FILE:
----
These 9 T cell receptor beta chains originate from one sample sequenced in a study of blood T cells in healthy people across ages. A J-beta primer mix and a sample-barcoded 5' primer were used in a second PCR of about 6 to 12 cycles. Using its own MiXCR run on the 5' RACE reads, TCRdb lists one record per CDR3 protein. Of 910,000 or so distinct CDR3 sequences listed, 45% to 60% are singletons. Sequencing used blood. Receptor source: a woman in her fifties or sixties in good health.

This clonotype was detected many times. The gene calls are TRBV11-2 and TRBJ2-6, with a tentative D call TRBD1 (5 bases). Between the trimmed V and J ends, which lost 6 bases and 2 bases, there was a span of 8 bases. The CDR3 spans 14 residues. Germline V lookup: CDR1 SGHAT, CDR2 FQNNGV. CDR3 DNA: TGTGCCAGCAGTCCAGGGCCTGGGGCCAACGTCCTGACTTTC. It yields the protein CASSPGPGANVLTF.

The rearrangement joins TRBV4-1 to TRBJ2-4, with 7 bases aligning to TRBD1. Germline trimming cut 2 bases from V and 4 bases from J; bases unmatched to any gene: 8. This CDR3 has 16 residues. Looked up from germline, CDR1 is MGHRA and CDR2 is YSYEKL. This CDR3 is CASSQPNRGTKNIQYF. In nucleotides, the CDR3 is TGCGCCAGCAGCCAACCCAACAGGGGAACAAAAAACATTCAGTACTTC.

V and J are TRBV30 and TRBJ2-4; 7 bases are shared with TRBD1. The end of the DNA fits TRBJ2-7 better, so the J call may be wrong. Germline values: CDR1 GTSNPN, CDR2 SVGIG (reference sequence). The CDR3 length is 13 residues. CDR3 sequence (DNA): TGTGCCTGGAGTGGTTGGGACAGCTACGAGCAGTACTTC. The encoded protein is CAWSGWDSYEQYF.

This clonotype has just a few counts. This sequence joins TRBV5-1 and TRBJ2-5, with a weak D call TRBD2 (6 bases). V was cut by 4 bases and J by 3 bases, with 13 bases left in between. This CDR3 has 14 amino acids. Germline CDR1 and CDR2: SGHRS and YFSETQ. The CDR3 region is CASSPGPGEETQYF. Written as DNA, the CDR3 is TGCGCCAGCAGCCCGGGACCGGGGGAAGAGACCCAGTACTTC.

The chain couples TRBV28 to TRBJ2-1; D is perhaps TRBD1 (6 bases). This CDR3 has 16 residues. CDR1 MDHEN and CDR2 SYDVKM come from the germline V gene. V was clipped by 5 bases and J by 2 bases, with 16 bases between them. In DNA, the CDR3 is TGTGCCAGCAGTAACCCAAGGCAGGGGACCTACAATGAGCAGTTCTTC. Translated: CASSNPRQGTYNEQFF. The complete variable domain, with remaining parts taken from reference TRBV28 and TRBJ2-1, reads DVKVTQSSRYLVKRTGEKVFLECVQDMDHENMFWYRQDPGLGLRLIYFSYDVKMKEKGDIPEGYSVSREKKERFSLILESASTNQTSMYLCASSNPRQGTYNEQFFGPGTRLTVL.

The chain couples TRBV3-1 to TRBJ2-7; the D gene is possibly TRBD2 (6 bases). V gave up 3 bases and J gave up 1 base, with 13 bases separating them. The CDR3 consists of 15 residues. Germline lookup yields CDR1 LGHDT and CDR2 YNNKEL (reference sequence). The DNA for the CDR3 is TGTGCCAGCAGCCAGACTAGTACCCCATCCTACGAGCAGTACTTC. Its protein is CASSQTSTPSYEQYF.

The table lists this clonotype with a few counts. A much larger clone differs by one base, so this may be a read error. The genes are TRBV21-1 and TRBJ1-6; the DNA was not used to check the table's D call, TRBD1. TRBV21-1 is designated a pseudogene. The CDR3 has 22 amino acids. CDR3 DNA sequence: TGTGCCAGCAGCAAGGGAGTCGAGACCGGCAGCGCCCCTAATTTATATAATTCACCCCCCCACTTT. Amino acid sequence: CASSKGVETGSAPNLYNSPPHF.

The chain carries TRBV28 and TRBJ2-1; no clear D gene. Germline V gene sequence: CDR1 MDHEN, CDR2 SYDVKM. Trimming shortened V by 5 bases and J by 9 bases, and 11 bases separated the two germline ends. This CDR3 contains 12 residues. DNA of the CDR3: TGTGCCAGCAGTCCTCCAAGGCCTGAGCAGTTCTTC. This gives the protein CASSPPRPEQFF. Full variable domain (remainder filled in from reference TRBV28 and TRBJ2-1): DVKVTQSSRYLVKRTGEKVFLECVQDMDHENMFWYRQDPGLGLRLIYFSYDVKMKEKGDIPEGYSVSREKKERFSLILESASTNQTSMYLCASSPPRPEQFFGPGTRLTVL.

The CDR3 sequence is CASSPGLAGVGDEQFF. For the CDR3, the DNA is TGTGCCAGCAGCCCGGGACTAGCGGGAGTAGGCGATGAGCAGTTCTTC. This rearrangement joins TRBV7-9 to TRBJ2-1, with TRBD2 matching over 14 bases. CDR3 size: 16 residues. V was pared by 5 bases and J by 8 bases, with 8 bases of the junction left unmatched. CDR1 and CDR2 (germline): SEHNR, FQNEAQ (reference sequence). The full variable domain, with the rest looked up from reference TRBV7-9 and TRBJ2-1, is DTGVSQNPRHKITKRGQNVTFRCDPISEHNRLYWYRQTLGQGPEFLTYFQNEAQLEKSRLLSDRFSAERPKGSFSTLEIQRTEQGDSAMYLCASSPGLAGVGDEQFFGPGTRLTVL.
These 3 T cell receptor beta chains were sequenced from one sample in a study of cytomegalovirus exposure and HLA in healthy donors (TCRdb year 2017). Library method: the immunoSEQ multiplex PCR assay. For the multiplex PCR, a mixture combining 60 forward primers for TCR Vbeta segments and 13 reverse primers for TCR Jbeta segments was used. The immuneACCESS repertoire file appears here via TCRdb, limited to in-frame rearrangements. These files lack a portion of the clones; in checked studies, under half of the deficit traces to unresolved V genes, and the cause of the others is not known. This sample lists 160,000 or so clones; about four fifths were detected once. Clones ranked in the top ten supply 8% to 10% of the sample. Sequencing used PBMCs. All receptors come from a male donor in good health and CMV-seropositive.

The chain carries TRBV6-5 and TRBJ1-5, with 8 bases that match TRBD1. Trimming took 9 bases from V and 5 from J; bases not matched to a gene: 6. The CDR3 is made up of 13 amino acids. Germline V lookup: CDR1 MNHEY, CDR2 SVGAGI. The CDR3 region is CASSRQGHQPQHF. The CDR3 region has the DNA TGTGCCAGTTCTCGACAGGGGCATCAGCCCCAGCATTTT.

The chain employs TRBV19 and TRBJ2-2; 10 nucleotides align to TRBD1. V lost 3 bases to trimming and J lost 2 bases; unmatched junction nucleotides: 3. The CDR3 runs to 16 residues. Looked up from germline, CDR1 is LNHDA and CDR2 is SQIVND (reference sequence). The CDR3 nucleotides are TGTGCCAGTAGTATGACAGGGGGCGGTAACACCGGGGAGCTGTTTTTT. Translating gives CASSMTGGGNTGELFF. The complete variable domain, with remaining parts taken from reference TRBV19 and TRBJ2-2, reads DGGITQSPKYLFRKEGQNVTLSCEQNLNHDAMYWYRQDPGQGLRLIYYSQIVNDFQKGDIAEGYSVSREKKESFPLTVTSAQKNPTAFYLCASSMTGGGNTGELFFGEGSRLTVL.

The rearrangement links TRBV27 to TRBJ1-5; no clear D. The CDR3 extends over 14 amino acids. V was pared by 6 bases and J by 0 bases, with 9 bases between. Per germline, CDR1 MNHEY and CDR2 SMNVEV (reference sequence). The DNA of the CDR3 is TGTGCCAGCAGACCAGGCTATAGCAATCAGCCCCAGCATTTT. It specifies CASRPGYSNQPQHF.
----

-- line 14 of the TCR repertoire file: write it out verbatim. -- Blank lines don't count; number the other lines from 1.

The rearrangement links TRBV27 to TRBJ1-5; no clear D. The CDR3 extends over 14 amino acids. V was pared by 6 bases and J by 0 bases, with 9 bases between. Per germline, CDR1 MNHEY and CDR2 SMNVEV (reference sequence). The DNA of the CDR3 is TGTGCCAGCAGACCAGGCTATAGCAATCAGCCCCAGCATTTT. It specifies CASRPGYSNQPQHF.